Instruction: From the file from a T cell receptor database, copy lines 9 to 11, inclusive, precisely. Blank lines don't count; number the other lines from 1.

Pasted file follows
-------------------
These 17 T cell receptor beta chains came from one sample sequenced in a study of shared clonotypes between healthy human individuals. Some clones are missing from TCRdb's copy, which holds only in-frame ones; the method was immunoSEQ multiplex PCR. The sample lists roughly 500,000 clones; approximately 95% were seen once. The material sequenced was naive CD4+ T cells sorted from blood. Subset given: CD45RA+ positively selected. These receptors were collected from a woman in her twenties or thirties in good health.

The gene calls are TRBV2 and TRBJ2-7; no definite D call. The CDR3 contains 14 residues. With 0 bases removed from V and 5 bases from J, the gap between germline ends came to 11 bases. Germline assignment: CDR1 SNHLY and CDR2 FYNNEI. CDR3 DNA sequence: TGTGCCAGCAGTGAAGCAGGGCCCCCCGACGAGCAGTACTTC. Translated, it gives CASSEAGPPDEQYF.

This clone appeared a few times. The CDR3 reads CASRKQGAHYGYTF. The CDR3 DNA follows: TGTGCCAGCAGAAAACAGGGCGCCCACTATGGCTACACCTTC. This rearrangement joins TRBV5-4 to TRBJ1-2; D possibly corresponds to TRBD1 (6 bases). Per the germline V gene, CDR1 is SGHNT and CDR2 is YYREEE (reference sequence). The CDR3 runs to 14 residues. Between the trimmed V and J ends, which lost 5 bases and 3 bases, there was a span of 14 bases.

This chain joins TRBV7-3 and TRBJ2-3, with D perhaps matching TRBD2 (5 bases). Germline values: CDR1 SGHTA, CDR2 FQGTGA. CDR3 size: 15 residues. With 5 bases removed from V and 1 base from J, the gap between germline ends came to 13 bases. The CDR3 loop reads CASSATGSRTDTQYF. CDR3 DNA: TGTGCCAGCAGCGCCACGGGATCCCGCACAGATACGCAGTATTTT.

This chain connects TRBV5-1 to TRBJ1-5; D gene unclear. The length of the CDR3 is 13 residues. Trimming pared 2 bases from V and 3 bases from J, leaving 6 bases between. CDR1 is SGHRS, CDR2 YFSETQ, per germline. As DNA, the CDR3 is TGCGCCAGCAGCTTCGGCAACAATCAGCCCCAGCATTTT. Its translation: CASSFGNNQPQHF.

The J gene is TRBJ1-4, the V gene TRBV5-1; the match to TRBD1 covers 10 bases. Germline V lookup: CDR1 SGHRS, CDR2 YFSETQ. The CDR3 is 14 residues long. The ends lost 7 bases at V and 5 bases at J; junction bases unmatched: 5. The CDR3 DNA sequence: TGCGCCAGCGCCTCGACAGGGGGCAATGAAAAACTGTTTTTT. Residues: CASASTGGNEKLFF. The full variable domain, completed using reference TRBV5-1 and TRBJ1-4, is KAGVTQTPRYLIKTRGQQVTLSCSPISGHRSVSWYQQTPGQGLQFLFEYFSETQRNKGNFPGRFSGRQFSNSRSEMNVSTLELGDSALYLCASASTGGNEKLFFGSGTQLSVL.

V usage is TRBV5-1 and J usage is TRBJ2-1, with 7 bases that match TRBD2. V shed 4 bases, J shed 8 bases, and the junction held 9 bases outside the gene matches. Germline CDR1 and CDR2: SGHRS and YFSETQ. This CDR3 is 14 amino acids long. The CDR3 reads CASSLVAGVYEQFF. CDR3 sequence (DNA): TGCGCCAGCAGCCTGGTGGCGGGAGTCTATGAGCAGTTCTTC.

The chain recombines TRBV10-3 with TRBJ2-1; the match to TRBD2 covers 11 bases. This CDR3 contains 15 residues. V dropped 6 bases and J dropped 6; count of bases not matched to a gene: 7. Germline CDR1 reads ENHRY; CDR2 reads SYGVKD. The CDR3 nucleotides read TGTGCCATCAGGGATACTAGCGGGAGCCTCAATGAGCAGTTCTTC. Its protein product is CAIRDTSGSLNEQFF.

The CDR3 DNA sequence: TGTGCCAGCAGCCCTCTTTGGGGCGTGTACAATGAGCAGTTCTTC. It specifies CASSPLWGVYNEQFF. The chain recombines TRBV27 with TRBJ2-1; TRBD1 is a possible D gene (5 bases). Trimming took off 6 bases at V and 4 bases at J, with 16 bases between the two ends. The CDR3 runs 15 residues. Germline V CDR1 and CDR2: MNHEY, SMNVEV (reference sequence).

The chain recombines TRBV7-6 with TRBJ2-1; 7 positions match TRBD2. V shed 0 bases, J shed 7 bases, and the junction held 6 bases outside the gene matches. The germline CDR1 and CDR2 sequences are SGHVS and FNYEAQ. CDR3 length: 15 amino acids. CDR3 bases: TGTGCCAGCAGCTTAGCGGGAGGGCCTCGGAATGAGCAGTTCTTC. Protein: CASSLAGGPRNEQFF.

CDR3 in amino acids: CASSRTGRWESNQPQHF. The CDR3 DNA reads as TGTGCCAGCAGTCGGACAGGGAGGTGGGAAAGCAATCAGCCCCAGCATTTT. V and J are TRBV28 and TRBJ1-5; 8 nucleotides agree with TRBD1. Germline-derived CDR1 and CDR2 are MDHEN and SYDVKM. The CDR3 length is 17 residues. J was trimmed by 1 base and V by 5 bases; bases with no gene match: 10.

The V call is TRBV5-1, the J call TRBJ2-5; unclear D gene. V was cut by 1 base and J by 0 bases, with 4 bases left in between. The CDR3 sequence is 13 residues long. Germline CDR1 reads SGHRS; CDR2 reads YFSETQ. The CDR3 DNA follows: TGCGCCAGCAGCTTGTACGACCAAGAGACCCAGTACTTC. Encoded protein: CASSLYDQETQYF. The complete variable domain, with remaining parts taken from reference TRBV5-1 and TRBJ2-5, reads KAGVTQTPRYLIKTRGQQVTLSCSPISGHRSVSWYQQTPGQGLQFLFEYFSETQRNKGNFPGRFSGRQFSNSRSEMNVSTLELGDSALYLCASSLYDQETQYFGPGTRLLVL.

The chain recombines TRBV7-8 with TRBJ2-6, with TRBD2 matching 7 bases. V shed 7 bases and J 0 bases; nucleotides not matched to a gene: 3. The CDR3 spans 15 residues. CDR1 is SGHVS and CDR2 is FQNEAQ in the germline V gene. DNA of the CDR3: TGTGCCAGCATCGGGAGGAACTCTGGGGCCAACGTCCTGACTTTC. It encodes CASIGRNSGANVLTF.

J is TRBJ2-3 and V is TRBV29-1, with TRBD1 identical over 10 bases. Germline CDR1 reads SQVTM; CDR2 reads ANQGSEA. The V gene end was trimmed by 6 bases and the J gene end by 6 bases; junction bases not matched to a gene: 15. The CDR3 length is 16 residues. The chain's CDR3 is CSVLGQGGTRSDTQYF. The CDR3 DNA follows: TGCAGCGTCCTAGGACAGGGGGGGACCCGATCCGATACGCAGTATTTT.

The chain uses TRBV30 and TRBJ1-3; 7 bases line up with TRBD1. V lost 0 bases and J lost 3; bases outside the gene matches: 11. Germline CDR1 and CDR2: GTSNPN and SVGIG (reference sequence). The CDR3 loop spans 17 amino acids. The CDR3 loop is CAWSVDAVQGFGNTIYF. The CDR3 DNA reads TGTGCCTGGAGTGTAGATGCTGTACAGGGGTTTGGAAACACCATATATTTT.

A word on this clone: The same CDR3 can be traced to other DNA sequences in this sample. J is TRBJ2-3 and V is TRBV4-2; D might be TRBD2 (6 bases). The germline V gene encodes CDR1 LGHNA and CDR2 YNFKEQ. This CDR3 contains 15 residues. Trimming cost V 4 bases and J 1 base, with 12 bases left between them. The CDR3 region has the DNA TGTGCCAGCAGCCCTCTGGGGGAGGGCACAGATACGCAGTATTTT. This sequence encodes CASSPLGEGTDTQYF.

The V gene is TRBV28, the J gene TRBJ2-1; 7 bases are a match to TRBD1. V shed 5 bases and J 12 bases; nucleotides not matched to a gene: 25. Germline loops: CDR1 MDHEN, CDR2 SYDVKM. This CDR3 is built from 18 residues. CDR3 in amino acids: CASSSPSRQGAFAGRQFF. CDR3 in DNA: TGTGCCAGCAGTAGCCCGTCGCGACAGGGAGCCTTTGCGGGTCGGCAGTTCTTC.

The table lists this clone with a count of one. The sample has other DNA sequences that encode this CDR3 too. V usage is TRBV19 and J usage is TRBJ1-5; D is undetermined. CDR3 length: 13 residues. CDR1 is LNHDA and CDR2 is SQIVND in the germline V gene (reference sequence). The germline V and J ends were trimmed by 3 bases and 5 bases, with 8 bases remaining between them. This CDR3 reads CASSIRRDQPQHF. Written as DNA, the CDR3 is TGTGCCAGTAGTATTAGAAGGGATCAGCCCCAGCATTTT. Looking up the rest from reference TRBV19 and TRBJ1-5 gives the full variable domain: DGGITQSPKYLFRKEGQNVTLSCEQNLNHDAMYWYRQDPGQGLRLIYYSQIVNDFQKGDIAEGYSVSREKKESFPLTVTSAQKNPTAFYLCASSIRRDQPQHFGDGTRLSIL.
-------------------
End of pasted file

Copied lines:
The CDR3 DNA sequence: TGTGCCAGCAGCCCTCTTTGGGGCGTGTACAATGAGCAGTTCTTC. It specifies CASSPLWGVYNEQFF. The chain recombines TRBV27 with TRBJ2-1; TRBD1 is a possible D gene (5 bases). Trimming took off 6 bases at V and 4 bases at J, with 16 bases between the two ends. The CDR3 runs 15 residues. Germline V CDR1 and CDR2: MNHEY, SMNVEV (reference sequence).

The chain recombines TRBV7-6 with TRBJ2-1; 7 positions match TRBD2. V shed 0 bases, J shed 7 bases, and the junction held 6 bases outside the gene matches. The germline CDR1 and CDR2 sequences are SGHVS and FNYEAQ. CDR3 length: 15 amino acids. CDR3 bases: TGTGCCAGCAGCTTAGCGGGAGGGCCTCGGAATGAGCAGTTCTTC. Protein: CASSLAGGPRNEQFF.

CDR3 in amino acids: CASSRTGRWESNQPQHF. The CDR3 DNA reads as TGTGCCAGCAGTCGGACAGGGAGGTGGGAAAGCAATCAGCCCCAGCATTTT. V and J are TRBV28 and TRBJ1-5; 8 nucleotides agree with TRBD1. Germline-derived CDR1 and CDR2 are MDHEN and SYDVKM. The CDR3 length is 17 residues. J was trimmed by 1 base and V by 5 bases; bases with no gene match: 10.